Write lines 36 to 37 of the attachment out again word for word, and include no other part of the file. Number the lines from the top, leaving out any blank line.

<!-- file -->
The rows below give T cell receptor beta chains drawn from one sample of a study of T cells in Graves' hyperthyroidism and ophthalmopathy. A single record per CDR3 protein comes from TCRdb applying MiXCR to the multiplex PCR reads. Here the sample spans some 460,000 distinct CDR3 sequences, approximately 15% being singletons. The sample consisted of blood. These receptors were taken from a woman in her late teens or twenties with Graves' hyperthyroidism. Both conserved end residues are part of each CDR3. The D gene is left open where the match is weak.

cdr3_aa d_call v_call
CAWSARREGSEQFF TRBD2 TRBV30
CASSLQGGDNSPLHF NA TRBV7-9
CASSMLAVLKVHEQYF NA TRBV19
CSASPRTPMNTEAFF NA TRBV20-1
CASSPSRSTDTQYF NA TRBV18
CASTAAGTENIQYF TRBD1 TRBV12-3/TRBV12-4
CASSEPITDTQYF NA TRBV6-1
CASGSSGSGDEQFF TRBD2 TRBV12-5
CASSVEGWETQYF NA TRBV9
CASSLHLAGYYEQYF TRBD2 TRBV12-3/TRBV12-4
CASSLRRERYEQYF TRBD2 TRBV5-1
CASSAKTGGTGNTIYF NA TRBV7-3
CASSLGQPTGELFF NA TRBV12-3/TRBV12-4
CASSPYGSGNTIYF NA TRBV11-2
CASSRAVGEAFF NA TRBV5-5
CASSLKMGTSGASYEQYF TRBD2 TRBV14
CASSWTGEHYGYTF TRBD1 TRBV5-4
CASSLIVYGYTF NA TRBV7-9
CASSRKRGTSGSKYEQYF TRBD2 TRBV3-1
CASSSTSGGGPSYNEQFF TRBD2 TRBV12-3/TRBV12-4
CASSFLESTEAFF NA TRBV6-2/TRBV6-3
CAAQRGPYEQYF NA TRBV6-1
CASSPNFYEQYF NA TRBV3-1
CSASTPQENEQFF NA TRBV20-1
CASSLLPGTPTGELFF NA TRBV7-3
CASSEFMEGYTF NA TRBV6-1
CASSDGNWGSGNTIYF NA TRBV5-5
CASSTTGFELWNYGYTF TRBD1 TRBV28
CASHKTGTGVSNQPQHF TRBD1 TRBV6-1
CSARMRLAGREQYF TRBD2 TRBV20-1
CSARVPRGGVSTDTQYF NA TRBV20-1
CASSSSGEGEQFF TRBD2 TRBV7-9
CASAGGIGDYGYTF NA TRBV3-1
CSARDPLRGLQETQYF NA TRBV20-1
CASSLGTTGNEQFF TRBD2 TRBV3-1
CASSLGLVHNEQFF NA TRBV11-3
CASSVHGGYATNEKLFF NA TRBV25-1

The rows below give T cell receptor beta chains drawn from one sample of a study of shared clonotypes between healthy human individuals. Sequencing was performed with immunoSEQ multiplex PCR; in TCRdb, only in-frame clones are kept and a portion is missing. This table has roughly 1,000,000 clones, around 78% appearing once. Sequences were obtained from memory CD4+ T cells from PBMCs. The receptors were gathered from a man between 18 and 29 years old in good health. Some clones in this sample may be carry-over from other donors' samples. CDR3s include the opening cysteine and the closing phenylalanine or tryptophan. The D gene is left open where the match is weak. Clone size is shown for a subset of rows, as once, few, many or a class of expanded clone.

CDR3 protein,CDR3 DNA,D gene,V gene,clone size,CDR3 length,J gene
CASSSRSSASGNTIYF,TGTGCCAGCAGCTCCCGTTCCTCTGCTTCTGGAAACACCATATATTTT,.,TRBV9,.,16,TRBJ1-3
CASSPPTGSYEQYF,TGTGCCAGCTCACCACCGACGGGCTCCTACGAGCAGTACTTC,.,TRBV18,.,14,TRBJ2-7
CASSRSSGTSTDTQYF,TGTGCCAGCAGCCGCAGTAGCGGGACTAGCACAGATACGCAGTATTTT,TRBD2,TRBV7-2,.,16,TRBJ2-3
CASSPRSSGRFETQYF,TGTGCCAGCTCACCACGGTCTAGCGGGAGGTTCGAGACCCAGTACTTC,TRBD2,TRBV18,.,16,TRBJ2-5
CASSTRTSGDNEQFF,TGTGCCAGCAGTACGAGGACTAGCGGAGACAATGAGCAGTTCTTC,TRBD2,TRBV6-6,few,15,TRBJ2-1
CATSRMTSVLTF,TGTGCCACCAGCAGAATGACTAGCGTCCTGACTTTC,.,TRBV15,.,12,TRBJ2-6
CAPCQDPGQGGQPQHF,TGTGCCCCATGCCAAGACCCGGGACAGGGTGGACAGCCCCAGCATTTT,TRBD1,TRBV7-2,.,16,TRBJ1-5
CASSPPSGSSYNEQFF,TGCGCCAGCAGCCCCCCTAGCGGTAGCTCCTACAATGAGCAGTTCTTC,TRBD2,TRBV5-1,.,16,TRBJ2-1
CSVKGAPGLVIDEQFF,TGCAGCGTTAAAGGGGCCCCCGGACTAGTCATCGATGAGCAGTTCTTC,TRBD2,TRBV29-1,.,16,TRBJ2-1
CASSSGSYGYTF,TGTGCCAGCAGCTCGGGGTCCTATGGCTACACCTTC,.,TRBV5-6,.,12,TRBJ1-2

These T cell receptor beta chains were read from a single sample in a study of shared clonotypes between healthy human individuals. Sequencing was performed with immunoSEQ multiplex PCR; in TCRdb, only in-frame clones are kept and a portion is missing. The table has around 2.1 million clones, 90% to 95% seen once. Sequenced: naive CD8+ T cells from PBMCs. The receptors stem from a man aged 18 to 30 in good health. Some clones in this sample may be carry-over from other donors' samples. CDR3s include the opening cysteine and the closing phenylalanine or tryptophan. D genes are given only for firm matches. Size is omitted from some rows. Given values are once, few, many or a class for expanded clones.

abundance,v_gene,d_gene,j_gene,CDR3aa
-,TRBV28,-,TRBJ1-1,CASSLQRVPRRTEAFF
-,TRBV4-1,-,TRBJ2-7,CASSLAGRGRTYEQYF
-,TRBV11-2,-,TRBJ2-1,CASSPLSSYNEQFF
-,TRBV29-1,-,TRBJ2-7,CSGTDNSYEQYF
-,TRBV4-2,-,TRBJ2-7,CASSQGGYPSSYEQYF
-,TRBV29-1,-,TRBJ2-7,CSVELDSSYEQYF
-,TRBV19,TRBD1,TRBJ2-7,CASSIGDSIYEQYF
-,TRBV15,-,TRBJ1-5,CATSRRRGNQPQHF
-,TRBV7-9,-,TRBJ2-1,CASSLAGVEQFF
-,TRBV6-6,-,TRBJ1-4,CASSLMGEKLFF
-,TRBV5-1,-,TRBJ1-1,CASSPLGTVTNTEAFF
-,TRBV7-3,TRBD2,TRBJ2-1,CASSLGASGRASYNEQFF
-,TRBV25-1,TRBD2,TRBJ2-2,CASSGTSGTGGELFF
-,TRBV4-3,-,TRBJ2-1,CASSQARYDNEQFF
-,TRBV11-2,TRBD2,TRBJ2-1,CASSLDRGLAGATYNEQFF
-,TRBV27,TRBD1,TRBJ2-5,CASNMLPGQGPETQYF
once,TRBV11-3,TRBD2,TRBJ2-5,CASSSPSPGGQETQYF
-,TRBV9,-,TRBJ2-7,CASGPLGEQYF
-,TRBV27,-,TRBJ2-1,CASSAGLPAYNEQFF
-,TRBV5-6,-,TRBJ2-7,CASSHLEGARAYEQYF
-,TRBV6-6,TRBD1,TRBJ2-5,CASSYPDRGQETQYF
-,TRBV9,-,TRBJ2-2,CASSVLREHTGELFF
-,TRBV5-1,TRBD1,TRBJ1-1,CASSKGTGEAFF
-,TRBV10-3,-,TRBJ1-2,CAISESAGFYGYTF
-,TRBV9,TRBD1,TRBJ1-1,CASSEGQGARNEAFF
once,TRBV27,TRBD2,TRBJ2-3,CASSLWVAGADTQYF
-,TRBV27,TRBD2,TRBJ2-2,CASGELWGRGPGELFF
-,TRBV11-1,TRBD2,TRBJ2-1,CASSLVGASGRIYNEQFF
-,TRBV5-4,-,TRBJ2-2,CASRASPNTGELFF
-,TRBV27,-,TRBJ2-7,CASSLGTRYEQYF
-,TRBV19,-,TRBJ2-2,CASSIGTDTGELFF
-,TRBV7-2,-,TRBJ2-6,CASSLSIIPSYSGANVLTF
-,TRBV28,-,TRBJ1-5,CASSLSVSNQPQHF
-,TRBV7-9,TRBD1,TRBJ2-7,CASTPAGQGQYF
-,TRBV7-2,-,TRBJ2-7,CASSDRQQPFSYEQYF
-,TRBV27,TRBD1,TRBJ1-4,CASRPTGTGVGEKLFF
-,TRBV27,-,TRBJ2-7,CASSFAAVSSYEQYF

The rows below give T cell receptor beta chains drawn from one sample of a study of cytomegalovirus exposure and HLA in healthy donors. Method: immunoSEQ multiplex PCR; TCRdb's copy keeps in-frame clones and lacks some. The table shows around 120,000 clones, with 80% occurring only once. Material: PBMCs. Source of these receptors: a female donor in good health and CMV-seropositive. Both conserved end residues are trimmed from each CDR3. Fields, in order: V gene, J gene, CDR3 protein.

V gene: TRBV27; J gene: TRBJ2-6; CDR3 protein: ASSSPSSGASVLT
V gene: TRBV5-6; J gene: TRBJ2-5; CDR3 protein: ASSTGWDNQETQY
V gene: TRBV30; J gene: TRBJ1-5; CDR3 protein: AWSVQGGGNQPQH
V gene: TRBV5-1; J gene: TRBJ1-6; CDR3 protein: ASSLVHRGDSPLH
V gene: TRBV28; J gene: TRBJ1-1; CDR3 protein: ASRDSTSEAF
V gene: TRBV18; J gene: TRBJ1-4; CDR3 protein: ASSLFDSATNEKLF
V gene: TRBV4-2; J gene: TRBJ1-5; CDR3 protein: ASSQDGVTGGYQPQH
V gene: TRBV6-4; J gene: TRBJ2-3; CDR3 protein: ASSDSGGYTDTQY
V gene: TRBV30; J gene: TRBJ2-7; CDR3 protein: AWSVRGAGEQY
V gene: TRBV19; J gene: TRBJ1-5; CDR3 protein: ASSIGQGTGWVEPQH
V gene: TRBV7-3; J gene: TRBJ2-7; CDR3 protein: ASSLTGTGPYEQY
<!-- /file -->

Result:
CSARDPLRGLQETQYF NA TRBV20-1
CASSLGTTGNEQFF TRBD2 TRBV3-1